Employee Accuses Real Estate Firm Of Turning on Scientology E-Meter - 1997-09-28
According to Ms. Schwartz's E.E.O.C. complaint, Mr. Feldman's advocacy didn't stop with mandatory night classes. In 1993, she alleges, Mr. Feldman scheduled mandatory five-hour Scientology seminars at the office. In some seminars, Mr. Schwartz said, she was forced to read church literature and demonstrate what she had learned by using clay figures and other props: "People would be rolling their eyes while they were doing this, and the teacher would go, 'Ooh, very good,'" she said.
Mr. Feldman's alleged activities provoked a strong response from Diana Featherstone, a former vice president of administration for Mr. Feldman. In an affidavit filed with Ms. Schwartz's complaint, Ms. Featherstone said she told Mr. Feldman that the church's management training was "very religious and cultlike in nature." She says she was disturbed enough to resist an order to write a memorandum saying that the courses were mandatory.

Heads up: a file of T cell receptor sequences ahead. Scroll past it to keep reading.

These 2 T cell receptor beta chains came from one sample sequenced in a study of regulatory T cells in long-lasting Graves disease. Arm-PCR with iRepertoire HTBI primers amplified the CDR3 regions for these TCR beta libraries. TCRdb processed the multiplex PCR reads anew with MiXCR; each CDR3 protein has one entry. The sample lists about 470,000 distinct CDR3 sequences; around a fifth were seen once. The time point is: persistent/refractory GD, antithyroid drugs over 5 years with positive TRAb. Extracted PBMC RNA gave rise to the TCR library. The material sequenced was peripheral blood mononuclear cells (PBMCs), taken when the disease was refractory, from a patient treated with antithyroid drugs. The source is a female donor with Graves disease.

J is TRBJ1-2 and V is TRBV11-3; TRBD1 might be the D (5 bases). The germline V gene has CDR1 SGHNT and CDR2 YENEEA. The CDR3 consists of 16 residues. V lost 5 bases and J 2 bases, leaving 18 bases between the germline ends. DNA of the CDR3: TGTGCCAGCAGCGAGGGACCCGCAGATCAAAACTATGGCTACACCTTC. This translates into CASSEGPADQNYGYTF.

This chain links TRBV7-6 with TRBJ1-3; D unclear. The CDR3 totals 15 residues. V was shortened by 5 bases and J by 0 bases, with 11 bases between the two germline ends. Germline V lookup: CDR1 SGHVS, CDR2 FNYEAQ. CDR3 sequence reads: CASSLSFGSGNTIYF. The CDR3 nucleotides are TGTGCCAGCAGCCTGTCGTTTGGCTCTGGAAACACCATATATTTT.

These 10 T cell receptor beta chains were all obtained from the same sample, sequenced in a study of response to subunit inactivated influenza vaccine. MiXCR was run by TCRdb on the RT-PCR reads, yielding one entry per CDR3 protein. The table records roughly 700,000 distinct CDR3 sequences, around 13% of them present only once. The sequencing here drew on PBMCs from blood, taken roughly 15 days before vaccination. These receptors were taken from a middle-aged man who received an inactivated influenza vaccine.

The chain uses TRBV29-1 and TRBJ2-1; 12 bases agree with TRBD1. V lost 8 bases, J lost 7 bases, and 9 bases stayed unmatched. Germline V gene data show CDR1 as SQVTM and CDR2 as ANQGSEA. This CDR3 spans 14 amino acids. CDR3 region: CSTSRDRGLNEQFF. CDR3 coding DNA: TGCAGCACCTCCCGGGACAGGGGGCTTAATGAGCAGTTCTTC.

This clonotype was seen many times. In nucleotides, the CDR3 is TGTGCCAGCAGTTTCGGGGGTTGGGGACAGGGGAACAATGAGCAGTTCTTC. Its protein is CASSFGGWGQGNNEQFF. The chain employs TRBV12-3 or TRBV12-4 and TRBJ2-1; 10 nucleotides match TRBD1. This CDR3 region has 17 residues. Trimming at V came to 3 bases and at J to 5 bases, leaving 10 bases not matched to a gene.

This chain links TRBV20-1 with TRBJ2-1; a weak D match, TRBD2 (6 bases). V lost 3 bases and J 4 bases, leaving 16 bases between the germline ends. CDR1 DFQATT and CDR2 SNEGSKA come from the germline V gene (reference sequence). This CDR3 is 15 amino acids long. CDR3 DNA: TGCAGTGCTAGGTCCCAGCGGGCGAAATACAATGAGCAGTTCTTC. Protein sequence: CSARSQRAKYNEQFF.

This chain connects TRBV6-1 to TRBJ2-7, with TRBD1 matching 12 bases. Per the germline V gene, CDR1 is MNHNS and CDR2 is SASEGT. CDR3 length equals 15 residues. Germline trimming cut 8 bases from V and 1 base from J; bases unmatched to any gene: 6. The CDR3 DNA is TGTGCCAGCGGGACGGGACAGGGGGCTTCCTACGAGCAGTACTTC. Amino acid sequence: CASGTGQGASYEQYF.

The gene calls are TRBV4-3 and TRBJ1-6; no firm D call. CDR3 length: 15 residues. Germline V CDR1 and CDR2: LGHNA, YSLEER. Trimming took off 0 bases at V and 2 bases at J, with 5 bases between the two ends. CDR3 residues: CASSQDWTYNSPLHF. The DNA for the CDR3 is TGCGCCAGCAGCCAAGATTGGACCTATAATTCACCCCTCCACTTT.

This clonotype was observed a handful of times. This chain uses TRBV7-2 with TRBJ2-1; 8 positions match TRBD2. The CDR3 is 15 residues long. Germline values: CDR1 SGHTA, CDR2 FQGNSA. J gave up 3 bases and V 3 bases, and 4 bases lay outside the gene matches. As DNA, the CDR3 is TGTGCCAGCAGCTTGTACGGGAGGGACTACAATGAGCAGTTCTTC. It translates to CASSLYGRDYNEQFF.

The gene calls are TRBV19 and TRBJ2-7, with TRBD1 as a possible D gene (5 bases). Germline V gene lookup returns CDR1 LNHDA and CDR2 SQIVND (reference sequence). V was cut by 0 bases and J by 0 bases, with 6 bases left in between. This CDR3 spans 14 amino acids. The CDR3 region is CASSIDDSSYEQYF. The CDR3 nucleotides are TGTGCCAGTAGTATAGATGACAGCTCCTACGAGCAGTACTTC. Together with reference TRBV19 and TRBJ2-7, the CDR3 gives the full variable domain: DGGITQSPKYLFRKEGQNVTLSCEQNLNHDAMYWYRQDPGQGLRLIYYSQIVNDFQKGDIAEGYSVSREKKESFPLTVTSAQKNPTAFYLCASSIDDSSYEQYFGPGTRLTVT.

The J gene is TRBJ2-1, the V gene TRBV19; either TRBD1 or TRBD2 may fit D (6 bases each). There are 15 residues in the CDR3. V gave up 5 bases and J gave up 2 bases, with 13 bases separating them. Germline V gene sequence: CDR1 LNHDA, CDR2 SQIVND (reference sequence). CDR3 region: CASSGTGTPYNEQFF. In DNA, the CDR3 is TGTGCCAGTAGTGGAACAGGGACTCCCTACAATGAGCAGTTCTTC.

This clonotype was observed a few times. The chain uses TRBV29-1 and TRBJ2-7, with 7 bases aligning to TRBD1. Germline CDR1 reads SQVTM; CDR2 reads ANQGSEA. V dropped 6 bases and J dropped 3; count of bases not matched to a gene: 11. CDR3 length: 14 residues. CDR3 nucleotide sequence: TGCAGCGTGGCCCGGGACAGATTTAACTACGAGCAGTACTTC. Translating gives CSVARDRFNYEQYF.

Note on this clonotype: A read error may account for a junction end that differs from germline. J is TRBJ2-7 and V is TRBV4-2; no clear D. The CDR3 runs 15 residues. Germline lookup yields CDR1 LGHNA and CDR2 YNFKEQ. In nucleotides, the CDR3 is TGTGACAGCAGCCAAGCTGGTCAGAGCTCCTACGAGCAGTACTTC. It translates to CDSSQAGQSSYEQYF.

According to Ms. Featherstone, Mr. Feldman went into a rage and wrote the memo himself. Ms. Featherstone said she began looking for another job, only to be fired when another employee discovered her résumé in the computer system. According to Ms. Featherstone, the employee was an enthusiastic promoter of the mandatory Scientology classes and soon after became vice president for administration.